From the Archives: 125 years ago, City water main project nears completion

From the Archives: 125 years ago, City water main project nears completion

Sioux City water main construction

Workers dig a trench during water main construction in Sioux City around 1910.

125 years ago

WATER WORKS TO BOAST ABOUT: It has been written that the water-works system of Sioux City is in many respects unique, and in general one of the most perfect in the United States. It is entitled to this distinction whether considered as a protection against fire or as a motive power or as a supply of pure water in the relation to private economy and to public health. Work on the project began in April 1884 and with the exception of the reservoir attachment, began pumping Jan. 12, 1885.

ONE DEAD AFTER BLAZE CONTAINED: The fire on the corner of Fourth and Jackson streets, which occurred early yesterday morning, completely destroyed the frame building on the corner owned by Joseph Cullinan and badly damaged Barlow's brick building adjoining, occupied by Alex Larson's dry goods store. The fire originated in Matt Franciscus' second-hand and auction store in the Cullinan building. The morning was bitter cold, the thermometer registering 25 degrees below zero. Several hose companies did good service in saving adjoining property....The deplorable part of this occurrence was the death of Henry Neibuhr, which occurred after the fire was out. The hook and ladder team were very uneasy in the cold and just before starting to the truck house, and had to be held by the bits. Neibuhr had hold of the off horse when the driver got ready to start he called to him to let go, but the call was not heeded by Neibuhr, who was thrown down and trampled upon and then run over by the heavy cart. He was at once taken into the barber shop in Dr. Mosher's building, but was dead before medical aid could be summoned. Mr. Neibuhr, age 25, was not a member of the fire company and was helping merely because he head been awakened by the call and saw there was a need for help.

100 years ago

SNOW BRIGADE STARTS TODAY: Clean the snow off your sidewalk if you don't want the city to do the work and charge it up to you. A gang of men in the city's employ will start out today on a sidewalk cleaning tour. The police are notifying owners of property in the business district of the street department's plan.

WOMEN GIVEN A VOICE: Future meetings of the First Ward Improvement association will be open to the women of the ward and their suggestions. Such a ruling was adopted at the annual meeting last night at the Everett school building. It was the unanimous opinion of the members that the women will take an active interest in the welfare of the association and offer suggestions as to the betterments for the district. The right of membership will not be extended to them.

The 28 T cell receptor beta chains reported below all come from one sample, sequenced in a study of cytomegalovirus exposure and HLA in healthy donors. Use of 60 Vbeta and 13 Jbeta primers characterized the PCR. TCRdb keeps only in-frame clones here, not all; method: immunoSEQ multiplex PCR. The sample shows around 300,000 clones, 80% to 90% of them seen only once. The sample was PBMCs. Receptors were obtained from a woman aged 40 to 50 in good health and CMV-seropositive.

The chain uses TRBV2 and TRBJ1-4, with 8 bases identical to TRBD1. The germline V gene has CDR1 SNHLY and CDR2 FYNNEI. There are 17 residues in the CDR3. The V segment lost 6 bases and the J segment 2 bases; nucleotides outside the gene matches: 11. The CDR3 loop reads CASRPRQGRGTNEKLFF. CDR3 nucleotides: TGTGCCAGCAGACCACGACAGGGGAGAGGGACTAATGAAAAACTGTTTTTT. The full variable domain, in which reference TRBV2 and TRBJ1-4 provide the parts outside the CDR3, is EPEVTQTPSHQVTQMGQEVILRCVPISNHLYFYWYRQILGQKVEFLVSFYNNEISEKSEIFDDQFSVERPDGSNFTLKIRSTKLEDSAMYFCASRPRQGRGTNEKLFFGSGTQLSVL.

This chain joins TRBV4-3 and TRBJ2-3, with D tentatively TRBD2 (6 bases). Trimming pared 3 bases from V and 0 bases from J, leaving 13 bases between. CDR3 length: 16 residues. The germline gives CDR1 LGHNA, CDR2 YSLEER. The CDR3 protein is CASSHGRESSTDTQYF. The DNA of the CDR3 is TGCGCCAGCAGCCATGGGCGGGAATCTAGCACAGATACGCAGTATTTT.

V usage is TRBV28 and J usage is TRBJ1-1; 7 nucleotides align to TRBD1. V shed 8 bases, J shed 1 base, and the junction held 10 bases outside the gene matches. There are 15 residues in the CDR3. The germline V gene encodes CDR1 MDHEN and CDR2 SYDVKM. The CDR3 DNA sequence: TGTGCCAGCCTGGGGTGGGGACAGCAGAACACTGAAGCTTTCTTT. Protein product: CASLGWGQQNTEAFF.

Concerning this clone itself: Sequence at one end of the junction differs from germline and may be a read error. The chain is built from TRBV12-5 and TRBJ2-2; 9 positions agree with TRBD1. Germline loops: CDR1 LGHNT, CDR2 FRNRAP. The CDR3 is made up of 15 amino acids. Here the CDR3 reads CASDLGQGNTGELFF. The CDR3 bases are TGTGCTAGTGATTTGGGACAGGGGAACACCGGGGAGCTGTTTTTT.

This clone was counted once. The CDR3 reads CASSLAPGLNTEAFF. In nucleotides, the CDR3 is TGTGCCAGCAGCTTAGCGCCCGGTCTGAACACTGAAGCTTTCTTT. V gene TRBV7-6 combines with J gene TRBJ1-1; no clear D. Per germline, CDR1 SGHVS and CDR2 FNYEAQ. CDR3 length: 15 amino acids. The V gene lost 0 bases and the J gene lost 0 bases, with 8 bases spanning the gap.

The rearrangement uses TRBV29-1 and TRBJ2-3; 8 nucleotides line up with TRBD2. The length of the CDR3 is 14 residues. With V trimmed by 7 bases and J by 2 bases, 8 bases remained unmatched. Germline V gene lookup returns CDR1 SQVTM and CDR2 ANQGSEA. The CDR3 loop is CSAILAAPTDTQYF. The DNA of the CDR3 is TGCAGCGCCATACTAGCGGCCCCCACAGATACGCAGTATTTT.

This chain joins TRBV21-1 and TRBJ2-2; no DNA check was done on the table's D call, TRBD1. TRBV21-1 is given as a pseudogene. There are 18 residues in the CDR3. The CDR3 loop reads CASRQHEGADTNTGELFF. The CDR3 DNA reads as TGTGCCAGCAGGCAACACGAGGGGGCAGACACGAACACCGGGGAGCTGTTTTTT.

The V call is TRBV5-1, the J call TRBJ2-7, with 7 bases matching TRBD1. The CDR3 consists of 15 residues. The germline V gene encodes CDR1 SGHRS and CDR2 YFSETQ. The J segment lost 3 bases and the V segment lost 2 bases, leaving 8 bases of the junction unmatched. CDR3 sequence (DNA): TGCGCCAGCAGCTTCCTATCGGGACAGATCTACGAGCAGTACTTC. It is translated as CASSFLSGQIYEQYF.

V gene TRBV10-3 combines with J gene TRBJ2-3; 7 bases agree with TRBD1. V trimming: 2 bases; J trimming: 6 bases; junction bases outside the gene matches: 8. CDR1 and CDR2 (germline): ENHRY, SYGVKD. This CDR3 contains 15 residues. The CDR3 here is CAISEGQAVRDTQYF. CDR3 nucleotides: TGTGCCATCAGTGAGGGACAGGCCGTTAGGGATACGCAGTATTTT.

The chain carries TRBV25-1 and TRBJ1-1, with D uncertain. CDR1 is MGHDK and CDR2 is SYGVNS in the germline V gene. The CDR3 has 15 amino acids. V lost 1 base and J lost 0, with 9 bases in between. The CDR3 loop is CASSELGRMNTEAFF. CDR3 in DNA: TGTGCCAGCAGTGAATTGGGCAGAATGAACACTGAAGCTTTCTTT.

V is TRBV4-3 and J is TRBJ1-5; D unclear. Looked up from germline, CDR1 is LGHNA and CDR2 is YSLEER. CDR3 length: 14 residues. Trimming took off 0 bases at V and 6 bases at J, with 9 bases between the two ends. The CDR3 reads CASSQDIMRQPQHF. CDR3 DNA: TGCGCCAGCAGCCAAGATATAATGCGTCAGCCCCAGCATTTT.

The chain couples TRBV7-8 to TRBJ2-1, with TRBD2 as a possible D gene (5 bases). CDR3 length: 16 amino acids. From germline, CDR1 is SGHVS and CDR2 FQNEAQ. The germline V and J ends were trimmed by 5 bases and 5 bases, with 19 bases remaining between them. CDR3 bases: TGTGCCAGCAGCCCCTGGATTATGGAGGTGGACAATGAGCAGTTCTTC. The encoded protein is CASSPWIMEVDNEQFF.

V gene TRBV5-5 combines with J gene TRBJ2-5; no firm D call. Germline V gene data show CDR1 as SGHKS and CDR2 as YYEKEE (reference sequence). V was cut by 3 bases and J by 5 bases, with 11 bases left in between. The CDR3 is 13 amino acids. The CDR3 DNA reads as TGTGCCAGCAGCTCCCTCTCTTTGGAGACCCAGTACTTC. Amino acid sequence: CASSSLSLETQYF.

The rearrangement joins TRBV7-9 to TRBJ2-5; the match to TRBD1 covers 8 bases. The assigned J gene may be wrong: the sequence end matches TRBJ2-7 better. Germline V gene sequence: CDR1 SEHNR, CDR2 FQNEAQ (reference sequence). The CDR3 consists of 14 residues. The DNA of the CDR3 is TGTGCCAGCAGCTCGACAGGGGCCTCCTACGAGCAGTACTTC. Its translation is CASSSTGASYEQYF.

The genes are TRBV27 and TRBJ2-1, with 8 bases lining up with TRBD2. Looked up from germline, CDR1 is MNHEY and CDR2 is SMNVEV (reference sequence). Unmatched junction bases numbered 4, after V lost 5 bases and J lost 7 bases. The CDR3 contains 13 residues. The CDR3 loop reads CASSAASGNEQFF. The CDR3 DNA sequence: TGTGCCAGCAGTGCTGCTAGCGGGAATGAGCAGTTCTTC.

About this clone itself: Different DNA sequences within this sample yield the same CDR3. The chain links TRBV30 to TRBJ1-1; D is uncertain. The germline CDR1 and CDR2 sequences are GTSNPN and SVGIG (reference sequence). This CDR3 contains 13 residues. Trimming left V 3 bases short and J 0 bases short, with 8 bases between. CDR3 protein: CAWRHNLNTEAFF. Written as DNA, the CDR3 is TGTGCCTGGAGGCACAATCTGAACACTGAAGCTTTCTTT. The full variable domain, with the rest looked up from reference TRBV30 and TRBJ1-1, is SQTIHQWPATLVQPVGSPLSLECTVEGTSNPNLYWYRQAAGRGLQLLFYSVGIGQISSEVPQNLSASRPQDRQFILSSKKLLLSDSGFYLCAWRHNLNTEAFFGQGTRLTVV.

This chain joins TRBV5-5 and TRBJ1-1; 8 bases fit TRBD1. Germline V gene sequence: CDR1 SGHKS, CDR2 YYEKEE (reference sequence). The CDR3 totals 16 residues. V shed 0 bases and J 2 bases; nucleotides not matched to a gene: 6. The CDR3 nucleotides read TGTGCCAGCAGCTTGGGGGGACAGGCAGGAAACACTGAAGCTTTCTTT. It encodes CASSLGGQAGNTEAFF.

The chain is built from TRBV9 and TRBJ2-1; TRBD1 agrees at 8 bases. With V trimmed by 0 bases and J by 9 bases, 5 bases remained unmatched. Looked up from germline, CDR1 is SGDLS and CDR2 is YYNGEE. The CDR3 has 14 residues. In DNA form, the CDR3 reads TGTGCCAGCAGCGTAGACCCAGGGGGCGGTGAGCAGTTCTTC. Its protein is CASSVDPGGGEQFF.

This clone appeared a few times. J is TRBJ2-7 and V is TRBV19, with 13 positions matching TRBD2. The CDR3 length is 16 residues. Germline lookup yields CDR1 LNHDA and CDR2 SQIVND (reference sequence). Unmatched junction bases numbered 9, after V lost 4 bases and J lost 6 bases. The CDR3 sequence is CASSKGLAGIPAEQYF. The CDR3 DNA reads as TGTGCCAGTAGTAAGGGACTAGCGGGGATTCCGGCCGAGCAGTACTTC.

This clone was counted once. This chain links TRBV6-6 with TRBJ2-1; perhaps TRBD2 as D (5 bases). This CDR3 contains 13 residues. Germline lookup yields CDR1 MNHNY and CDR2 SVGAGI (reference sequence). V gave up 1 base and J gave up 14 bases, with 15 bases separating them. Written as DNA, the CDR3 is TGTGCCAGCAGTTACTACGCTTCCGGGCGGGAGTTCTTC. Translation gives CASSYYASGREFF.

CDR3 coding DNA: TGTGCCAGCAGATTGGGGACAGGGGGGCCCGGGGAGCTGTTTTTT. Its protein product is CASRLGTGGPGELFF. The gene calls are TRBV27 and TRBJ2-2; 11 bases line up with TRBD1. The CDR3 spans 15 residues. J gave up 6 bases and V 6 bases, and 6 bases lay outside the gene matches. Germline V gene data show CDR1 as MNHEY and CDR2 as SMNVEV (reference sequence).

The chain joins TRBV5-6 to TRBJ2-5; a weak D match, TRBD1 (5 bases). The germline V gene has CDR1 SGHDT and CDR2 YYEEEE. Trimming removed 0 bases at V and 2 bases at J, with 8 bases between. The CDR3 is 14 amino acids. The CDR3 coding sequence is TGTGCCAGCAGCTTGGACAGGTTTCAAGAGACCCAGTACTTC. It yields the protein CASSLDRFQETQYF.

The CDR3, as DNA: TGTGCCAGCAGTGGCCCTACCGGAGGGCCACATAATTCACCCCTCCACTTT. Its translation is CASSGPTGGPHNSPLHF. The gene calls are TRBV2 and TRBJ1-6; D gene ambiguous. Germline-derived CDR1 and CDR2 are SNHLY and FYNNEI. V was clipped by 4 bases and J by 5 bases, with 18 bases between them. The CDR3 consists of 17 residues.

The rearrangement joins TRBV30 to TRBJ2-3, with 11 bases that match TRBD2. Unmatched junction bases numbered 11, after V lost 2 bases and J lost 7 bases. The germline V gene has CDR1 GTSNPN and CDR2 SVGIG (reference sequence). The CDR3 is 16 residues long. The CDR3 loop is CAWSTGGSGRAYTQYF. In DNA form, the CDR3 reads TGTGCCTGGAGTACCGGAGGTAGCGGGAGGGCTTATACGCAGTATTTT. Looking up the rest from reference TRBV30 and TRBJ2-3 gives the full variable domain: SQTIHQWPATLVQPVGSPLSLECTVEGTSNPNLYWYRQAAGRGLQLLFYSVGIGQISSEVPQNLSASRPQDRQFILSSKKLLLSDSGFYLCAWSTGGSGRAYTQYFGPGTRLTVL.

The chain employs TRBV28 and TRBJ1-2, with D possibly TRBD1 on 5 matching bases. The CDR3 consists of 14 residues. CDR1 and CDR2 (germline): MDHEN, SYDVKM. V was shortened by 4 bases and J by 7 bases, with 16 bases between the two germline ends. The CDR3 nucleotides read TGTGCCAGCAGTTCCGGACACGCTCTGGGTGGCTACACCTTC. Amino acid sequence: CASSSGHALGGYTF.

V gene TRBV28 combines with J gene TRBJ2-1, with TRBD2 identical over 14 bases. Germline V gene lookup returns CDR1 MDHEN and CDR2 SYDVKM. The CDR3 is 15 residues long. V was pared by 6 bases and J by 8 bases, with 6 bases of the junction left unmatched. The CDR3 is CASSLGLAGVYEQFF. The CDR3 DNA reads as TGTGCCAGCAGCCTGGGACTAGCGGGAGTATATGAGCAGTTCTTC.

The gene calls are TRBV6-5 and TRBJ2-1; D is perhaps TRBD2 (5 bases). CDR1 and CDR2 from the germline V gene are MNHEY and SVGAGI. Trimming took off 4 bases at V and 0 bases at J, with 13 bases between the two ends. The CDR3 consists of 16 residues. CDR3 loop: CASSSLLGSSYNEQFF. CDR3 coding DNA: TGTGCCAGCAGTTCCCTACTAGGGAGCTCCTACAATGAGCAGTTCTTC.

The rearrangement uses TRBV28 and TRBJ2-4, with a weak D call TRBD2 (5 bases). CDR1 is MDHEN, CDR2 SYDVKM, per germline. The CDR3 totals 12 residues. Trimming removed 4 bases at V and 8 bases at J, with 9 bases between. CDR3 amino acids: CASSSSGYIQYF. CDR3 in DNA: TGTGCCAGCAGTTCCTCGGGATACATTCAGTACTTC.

50 years ago

TO CALIFORNIA: In California, the Abu Bekr Shrine White Horse Patrol appeared in two extravaganzas- the Shrine East-West football game in San Francisco, and the Tournament of Roses parade in Pasadena.

POPULATION BOOM: By 1965, the population of Sioux City conceivably could reach the 110,000 mark. Such a jump would give the city an increase of 10,000 over the 1960 census figure of 89,167. The projected estimate is based on figures provided by Northwestern Bell Telephone Co.

25 years ago

WITCC ENROLLMENT UP: Enrollment for the winter quarter at Western Iowa Tech Community College is up seven percent. Officials announced 1,334 full- and part-time students are enrolled for the winter term.

MY TURN: Journal Editor Cal Olson's resolutions: Slow down instead of speed up when the traffic light turns yellow; Refrain from writing snotty mini-editorials the next time the City Council hold an out-of-town meeting; Do not get physical with the next person who demands preferential treatment in the newspaper because he is (a) a big advertiser, (b) a friend of someone in the paper's management structure, or (c) any other reason that comes to mind; Do not suggest resolutions that might be made by any of the principals involved in Mingogate; Quit trying to convince folks that those countless mistakes on the part of television news people are the result of congenital idiocy, while the rare mistakes committed by newspaper people are merely typographical errors; and encourage someone to seek a court injunction that would restrain airlines from using "SUX" as luggage identification for Sioux City.

These items appeared in the Journal Jan. 2-8, 1887, 1912, 1962 and 1987.


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